CD review

Chaotic colours

Shujaat Khan, the son of the late sitar maestro Ustad Vilayat Khan, and the cousin of the living legend Ustad Shahid Parvez, is not a new name to the world of Hindustani instrumental music. Time and again, Shujaat releases new albums of his non-pure classical music. In the current album, he has collaborated with the Pakha singers who are famous for their Dogri folk songs.

The cover of the album carries an image of Shujaat sitting with these folk musicians whose names go unmentioned. The cover also says the album is an ‘eclectic collection of folk, classical, fusion, sufi, sitar, ghazal and geet’, leaving you wondering what is going to unfold over the course.

The album opens with the track Sajani, composed and written by Azaan Khan. The rustic voices of the folk singers welcome you before Shujaat himself decides to sing in a rather bland voice. One wonders what the composer had in mind while writing these lyrics which sound like the 1990’s Bollywood love songs rendered by Alka Yagnik and Kumar Sanu. While Shujaat Khan is a wonderful classical musician, vocal music has never been his forte and his voice isn’t half as sweet as the strains of his melodious sitar. One wishes he plays more of his sitar and sings less.

The second track, Mere Khwaja Meri Zindagi, and the fourth one, Ya Khwaja Moinuddin , a composition of the late Ustad Vilayat Khan saab, are beautiful tracks as a tribute to the Sufi saint Hazrath Khwaja Moinuddin Chisthi of Ajmer. The second one would have suited more for a qawwali.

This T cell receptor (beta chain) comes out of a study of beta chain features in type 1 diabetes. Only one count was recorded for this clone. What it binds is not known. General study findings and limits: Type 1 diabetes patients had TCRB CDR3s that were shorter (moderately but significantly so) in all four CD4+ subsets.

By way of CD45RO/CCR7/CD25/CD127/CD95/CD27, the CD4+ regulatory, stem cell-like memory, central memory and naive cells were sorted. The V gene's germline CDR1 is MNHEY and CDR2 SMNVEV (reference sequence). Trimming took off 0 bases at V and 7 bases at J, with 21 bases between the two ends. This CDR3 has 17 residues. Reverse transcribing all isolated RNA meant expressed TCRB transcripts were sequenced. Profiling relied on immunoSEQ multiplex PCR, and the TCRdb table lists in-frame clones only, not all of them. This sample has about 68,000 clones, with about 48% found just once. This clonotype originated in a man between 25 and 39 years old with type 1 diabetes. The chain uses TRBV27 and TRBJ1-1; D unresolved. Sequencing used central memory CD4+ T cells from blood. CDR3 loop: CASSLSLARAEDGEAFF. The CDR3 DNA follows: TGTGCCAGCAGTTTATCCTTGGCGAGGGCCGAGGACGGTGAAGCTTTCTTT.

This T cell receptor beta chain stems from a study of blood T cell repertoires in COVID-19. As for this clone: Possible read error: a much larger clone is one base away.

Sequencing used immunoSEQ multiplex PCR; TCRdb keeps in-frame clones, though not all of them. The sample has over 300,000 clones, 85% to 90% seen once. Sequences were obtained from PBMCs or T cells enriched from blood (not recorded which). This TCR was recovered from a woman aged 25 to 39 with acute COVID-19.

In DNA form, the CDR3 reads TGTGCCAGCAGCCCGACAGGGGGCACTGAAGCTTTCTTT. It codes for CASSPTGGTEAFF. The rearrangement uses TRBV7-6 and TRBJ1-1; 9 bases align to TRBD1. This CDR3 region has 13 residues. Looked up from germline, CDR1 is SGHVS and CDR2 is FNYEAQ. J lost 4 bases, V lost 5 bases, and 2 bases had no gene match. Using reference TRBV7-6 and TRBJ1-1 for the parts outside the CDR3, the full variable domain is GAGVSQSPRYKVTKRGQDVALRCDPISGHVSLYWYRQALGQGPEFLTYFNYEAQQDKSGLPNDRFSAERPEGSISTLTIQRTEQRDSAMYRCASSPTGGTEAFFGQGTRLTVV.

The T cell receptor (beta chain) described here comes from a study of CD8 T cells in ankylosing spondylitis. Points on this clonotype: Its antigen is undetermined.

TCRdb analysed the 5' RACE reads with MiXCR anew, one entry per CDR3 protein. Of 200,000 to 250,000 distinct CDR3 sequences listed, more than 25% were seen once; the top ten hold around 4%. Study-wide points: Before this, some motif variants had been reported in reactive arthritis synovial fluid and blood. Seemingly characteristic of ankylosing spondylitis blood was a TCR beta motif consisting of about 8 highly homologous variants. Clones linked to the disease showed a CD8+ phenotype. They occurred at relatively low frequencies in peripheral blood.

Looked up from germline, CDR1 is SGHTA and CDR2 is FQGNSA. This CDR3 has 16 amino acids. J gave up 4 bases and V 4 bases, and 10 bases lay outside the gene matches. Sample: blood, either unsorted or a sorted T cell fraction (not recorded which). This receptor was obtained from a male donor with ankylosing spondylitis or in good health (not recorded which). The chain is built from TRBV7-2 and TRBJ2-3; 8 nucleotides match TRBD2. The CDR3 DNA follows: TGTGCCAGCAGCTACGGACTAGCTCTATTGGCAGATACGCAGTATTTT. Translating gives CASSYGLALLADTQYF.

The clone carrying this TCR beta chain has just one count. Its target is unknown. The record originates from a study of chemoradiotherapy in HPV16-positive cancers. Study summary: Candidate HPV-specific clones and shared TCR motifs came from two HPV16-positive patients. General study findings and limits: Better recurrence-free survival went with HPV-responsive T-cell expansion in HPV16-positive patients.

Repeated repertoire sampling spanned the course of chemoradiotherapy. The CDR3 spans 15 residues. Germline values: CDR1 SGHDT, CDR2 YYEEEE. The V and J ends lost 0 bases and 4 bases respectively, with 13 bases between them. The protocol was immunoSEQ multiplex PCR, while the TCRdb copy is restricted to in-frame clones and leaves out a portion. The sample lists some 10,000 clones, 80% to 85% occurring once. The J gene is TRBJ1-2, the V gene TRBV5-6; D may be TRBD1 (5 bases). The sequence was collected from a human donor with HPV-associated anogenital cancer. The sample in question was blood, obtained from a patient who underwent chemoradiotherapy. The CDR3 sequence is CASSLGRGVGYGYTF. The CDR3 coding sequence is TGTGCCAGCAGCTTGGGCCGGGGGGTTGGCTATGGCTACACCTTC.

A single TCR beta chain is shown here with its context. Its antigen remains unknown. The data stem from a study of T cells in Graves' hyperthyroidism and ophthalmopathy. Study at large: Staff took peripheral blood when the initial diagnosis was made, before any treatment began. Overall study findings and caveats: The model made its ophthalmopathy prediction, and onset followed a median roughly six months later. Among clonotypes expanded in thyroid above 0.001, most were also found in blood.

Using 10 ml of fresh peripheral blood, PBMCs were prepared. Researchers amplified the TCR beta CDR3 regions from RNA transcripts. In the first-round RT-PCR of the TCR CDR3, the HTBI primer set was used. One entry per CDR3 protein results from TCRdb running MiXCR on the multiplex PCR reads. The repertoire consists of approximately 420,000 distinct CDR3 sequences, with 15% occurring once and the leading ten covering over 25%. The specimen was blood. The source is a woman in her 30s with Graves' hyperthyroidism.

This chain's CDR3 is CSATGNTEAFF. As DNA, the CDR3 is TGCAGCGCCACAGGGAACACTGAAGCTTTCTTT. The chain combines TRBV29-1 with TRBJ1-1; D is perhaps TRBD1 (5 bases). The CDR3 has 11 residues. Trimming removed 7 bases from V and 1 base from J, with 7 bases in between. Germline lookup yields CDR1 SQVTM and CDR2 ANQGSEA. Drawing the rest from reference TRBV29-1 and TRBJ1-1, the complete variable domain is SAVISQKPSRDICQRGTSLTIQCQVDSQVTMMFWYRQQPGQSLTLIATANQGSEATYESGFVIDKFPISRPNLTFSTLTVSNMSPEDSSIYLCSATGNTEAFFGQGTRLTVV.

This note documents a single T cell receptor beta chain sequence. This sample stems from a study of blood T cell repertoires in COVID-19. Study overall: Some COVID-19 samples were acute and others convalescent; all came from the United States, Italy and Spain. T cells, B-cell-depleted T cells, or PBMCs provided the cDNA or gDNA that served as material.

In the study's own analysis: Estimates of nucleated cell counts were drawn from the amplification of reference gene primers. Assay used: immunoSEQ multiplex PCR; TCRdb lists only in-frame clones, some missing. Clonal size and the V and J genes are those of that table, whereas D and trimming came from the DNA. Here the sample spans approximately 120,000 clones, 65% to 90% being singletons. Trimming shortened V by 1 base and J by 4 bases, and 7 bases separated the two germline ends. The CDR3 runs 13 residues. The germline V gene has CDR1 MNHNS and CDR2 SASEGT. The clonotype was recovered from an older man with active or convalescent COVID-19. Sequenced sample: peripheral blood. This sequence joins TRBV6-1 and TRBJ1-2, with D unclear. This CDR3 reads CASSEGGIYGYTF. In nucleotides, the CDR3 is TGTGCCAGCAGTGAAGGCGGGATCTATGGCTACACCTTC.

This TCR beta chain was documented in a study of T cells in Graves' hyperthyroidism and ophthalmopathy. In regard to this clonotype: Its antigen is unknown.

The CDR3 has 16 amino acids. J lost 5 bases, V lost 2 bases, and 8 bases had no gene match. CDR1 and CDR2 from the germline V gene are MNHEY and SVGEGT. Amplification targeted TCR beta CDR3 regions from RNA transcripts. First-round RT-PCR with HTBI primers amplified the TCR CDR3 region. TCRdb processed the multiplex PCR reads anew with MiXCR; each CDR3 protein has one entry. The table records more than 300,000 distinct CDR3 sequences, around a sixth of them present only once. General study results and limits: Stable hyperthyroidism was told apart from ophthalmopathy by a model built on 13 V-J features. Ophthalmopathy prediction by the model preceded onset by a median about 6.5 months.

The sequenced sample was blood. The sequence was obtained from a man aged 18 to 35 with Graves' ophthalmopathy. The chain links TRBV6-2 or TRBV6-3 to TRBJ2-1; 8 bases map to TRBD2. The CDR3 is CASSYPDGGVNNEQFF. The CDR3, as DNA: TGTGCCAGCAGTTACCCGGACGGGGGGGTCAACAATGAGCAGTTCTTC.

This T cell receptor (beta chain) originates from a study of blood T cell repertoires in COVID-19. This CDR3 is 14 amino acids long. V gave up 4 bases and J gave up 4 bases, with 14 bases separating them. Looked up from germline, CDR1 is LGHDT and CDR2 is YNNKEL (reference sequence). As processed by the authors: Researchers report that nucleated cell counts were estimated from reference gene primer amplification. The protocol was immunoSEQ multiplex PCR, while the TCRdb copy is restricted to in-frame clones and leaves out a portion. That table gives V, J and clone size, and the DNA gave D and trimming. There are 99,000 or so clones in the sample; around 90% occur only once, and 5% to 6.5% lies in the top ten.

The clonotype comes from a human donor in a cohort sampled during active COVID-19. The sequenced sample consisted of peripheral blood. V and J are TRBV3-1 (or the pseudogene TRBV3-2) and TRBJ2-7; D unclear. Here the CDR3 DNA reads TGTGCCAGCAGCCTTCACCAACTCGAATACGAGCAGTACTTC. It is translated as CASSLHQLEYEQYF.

The third track, Ye Barsaat ki Raat, is based on a traditional folk song from Bihar. It would have been better sung by the folk artistes, but Shujaat decides to take the mike and flaunt his besuraa voice once again. The pure music interludes are the best parts, if at all.

The fifth and sixth tracks, Ruk Beilerey and Tut Gaiyan Bediyan, are based on Jammu folk songs and open with the wonderful rustic voices of the Pakha singers. Tut Gaiyan Bediyan has a lovely beat and a festive spirit, and is thoroughly enjoyable.

A small mention of who these excellent artistes are, either on the cover or on the CD wouldn’t have cost anything to either Shujaat, or the music company Saregama. It is absolutely insensitive and disrespectful to these artistes who were not only the collaborators of this album, but have also added life it.

The last track, Maula Maula, is once again a traditional composition set to tune by Azaan Khan. Once again, we wished Shujaat played more of his sitar than exhibited his voice.
We love Shujaat, and love his sitar even more. What makes instrumentalists to assume they can also sing well and end up torturing audiences with their bad voices remains a mystery. On the whole, this album is just a chaotic assortment of tracks that neither satisfies the urge to listen to more of Shujaat’s sitar nor the wonderful folk songs of the Pakha singers.

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